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Liz Letsoalo is a South African entrepreneur and founder of Masodi Organics. She started the business in 2018 with the intention of providing various quality, thoughtfully made products. This is because she felt that there aren’t many options of products in the market for black women.

Masodi Organics prioritizes kindness to your body and to the planet by focusing on what she calls ‘thoughtful beauty’. 

As the founder of a beauty brand, she considers herself to be primarily in the business of transforming beauty and its standards to achieve more equitable, realistic, and thoughtful standards that empower and uplift beauty in all its forms.

So, what can you do to start, maintain or rekindle your relationship with your hair and skin? Gisele Wertheim Aymes was in conversation with Masodi Organics, Liz Letsoalo.

Masodi Organics and Healthy Beauty

“I don’t believe in binary kinds of solutions. I think you are everything we do. We need to figure out how to blend things and be flexible. Some of my products, for example, we have coconut oil 100%, you know, natural, but some of my products don’t have to be made natural if they have to be the best versions and deliver the best product, right?”

Liz Letsoalo

Letsoalo adds that the brand is in a nice fusion of thoughtfully picked ingredients that are both natural and synthetic and can then deliver on the promise of effectiveness. She says that these ingredients can deliver on the promise of being faithful to your body.

Kind to your body and soul

Masodi Organics’ Hair & Skin Care products are thoughtfully kind to one’s body and reduce the impact on the environment. All its products contain key ingredients from nature and are free from parabens, sulfates, and mineral oils.

There are harmful ingredients that need to be called harmful ingredients. There are synthetic ingredients that are quite helpful.”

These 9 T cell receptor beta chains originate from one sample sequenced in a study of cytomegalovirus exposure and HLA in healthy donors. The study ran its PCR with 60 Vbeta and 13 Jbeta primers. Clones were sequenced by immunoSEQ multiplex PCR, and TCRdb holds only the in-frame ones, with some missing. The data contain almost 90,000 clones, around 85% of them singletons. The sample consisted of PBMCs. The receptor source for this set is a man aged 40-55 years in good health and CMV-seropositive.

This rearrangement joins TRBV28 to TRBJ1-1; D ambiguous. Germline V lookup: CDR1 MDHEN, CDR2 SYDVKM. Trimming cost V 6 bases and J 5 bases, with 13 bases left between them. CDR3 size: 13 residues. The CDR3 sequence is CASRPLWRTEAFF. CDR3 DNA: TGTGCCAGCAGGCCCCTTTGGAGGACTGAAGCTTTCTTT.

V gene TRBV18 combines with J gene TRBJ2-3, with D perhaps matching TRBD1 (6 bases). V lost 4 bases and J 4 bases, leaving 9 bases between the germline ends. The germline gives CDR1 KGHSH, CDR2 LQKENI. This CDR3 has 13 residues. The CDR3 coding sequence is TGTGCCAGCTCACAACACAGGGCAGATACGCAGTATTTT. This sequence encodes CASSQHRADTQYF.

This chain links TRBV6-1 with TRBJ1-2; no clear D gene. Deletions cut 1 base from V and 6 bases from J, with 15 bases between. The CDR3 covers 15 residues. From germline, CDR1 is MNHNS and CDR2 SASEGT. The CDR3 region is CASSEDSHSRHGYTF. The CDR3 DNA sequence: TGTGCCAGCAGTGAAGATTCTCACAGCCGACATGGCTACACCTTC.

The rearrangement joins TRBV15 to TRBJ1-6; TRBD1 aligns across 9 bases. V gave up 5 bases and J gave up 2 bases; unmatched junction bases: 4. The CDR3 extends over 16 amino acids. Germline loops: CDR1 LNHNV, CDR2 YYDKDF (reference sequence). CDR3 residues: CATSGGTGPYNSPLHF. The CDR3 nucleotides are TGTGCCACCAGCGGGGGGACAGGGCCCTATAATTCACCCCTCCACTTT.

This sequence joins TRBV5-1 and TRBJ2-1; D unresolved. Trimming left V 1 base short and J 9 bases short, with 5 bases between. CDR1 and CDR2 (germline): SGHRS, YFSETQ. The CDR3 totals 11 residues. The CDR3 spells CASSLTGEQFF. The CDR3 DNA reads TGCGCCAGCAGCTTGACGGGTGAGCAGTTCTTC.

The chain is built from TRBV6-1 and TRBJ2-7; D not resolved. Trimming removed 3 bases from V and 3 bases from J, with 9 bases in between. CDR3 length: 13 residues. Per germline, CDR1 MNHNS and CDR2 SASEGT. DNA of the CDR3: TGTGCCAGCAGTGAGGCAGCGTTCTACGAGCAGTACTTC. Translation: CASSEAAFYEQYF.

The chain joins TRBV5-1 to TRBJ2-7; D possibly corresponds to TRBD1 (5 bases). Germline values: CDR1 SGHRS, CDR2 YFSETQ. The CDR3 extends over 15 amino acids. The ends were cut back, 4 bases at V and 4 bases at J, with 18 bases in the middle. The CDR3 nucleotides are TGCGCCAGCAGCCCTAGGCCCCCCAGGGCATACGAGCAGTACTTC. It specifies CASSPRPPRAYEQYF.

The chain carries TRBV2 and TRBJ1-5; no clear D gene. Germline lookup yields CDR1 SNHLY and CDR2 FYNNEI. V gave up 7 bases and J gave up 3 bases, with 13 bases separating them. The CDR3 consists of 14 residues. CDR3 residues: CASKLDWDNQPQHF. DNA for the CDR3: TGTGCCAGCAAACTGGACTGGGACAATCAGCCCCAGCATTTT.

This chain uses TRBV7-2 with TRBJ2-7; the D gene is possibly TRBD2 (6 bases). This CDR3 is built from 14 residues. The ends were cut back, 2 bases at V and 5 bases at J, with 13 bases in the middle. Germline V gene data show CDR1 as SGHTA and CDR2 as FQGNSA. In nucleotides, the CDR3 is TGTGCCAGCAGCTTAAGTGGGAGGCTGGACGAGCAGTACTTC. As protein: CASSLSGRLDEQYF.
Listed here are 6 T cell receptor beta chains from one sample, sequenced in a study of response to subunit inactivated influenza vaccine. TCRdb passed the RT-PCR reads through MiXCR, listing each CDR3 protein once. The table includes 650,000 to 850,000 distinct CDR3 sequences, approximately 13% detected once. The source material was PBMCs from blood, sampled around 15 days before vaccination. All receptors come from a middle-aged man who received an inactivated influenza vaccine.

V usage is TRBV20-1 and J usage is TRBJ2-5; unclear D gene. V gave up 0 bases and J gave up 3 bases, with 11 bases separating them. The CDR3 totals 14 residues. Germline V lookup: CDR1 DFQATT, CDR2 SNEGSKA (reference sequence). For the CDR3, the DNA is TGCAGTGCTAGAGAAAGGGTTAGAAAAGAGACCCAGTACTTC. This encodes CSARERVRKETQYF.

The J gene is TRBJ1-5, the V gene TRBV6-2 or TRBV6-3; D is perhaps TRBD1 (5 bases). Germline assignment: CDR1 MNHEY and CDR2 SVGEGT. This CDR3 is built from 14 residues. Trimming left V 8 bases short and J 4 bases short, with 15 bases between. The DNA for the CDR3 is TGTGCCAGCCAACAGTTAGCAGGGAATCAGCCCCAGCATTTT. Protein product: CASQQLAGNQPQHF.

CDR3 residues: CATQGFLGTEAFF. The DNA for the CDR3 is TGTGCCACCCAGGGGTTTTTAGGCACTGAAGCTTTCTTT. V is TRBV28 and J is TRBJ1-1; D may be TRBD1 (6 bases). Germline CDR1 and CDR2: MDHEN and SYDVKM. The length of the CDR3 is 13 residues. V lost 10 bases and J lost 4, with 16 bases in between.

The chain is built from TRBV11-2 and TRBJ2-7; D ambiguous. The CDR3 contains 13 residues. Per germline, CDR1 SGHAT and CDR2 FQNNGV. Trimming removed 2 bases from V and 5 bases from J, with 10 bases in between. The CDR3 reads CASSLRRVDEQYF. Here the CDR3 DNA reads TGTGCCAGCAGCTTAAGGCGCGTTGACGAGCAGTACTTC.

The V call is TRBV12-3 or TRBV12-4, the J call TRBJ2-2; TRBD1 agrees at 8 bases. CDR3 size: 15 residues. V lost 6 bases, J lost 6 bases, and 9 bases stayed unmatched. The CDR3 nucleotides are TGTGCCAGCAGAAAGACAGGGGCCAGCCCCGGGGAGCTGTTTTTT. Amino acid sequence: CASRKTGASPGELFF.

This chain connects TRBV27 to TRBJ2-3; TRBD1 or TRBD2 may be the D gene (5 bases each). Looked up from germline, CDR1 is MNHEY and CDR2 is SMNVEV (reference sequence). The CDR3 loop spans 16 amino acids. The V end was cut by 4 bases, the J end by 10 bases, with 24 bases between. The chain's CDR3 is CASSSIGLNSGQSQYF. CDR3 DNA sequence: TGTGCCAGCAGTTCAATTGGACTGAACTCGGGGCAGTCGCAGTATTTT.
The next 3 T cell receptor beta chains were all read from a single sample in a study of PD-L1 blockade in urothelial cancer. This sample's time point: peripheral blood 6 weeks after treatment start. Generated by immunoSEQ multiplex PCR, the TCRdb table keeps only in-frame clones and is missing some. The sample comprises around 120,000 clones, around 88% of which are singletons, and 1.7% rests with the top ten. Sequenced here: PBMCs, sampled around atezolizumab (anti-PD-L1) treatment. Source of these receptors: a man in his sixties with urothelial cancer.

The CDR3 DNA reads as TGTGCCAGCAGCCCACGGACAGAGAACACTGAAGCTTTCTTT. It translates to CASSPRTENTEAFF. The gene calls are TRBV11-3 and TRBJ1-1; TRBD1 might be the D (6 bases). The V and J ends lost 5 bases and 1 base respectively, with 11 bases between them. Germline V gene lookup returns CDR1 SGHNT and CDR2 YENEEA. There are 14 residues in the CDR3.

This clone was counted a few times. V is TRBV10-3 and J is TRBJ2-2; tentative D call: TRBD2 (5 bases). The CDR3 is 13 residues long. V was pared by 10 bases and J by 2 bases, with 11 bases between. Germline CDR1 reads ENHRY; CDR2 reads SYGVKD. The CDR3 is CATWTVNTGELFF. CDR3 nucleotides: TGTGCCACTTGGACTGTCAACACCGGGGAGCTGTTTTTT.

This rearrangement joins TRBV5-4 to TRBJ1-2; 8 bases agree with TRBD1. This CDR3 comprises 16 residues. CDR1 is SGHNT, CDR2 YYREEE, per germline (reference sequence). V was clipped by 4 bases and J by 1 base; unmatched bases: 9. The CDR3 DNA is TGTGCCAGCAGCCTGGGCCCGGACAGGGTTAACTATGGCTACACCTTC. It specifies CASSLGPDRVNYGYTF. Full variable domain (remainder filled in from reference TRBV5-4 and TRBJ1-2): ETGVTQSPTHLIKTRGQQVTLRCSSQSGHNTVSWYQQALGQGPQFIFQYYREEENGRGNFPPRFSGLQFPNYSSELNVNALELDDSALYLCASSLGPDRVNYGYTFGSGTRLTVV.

“For example, you know, preservatives are quite essential. There was a time when I thought preservatives were bad. And people wanted a sort of like 100% You know, hey, shampoo that doesn’t have preservatives, and that could be negatively impacting people, you know”.

Sharing the journey

The company also has a platform that is aimed at creating a safe space in regard to hair and beauty. The platform also serves as some engaging content on the sociopolitical elements of beauty and how people are determined to shift them positively. 

“I think it’s important to be transparent because there are some of these skills that I acquired before that were really helpful. And before that, I also worked for consumer goods, multinational, which was part of the beauty business.”

After that, Letsoalo worked as a management consultant. Part of the work that she did was also in the consumer goods sector. For her, it’s all those invisible pieces of work that really help fast-track her journey within Masodi Organics.

Social learning

When asked how she markets Masodi Organics, Letsoalo explained that she turned to social media. Using influencers, she educates her followers on how to best use specialized hair conditioners and hair oils.

“Yeah, we’ve got fantastic social media, which is very educational. We do a lot of tutorials. We have a fantastic website that pairs with frequently asked questions. Every product has its own description, you see the ingredients, and everything you need is essentially base. So, I hope you make use of that”.


The video interview contains the full dialogue of this interview, and you can watch it below.



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Thapelo Mowela

Thapelo Mowela is a freelance writer and content producer with a passion for people and their stories. She began her career at the SABC  as one of the producers for a news show. Her job entails, producing , coming up with content and scripting for the news anchors, organizing guest, shooting inserts, voicing inserts and editing. She also gained experience in radio, when she worked as a content producer at Touch HD online. She currently writes fitness and lifestyle columns for a few newspapers. She fell in love with fitness and wants to share with other, ways to better their lifestyles.  In her spare time she’s hiking, travelling, or reading .

The content in this editorial is for general information only and is not intended to provide medical or other professional advice. For more information on your medical condition and treatment options, speak to your healthcare professional.

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